Nat Semi to prevent homicide, boredom, cancer

May 19, 2008

nat-semi-ceo-brian-halla.jpgWe learned a couple of things about National Semiconductor CEO Brian Halla during our interview with him at the Reuters Global Technology, Media and Telecoms Summit on Monday, not the least of which is his love of the phrase “megatrend.”

  • He has bought seven Apple iPhones for his family, with the last one going to his wife after she was stranded, out of gas, and her cellphone (which employed older Nat Semi tech) was unreachable.
  • He’s on a waiting list for the Tesla, which has no less than 25 different circuits designed by Nat Semi.
  • He feels that the tech industry makes people buy things they don’t really need.

In between discussing the state of the economy and the semiconductor industry, Halla pulled back the curtains for a peek at a few things the world desperately needs cooked up by Nat Semi’s research and development team.

Anti-homicide:
By training noise cancellation technology to identify gunshots and the sounds of breaking glass, Nat Semi’s engineers have come up with an idea to create an early alert system that would be able to dial up security automatically.

“If every thermostat in every office building, every school classroom…had a gunshot detection device that would wake up and immediately locate where the gunshot came from, lock down all the classrooms that are not in that vicinity, call the campus police to that entrance, that technology would’ve saved 30 lives at Virginia Tech.”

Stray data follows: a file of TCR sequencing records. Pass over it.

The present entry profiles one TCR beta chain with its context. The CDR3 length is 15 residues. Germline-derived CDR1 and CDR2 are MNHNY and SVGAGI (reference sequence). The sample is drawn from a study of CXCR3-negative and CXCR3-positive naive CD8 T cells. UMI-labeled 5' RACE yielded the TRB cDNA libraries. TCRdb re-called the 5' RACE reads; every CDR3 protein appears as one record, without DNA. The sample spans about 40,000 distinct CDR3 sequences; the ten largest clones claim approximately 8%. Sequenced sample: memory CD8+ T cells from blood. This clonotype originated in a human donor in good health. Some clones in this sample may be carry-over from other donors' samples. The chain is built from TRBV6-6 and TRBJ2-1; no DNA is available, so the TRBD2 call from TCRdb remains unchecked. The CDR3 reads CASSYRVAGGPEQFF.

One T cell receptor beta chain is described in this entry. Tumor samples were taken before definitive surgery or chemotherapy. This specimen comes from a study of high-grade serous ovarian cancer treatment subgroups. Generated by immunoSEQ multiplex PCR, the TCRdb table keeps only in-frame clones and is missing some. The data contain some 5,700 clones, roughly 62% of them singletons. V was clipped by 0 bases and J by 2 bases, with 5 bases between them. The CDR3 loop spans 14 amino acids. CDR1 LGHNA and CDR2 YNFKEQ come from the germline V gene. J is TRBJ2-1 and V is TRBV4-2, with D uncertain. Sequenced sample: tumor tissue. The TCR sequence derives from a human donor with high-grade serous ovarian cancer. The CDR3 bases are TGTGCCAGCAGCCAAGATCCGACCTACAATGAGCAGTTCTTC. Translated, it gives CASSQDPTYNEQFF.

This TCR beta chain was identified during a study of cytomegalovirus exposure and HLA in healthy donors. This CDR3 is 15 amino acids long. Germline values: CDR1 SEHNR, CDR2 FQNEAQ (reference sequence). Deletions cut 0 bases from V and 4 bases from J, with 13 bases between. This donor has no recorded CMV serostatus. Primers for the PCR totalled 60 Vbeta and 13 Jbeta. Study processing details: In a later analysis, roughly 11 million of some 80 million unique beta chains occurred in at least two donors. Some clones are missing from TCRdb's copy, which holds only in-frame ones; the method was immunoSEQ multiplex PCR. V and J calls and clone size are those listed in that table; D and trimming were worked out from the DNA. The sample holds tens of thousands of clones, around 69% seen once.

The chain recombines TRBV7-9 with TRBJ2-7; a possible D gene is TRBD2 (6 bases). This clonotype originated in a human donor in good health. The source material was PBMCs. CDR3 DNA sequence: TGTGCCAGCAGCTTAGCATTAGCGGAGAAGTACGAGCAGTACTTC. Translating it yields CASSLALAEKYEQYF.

When will we see product? “Sooner than years.”

Anti-boredom:
What if you didn’t have to wait — at all — for your cellphone to charge up? “We’ll try to be the first company to be out with an instant charge capability on the handset. Plug it into the wall and it’s charged.”

Neat! Halla said they’ll have something to show in the next 12 months. Now all they need is a vendor brave enough to manufacture and sell these new power adapters that will destroy its entire business and those of its rivals.

Anti-cancer:
Through its work with a University of Southern California research group, with whom it helped figure out implantable electronic devices, it figured out how to adapt a range of temperature sensors to detect early signs of breast cancer.

When blockage constricts a vein, blood will actually speed up like water through a hose with a nozzle on it and that causes a Venturi effect which raises the temperature of the blood. So with a temp sensor probe you can actually see the signature of the blockage in the heart without having to invasively go in with an angiogram or with a scanner …

I was telling them (medical researchers) about this probe that we have. He said that would be fantastic for the early detection of breast cancer because cancer cells in the breast … (when) subjected to a temp sensor, heat up more than a regular cell …

If someone could do a home early breast cancer detector to say you should go have a check-up, I think that would be pretty exciting.

Halla said these projects were currently in the idea phase, but the company owns patents related to the technology.

Next up on the to-do list: ending world hunger.

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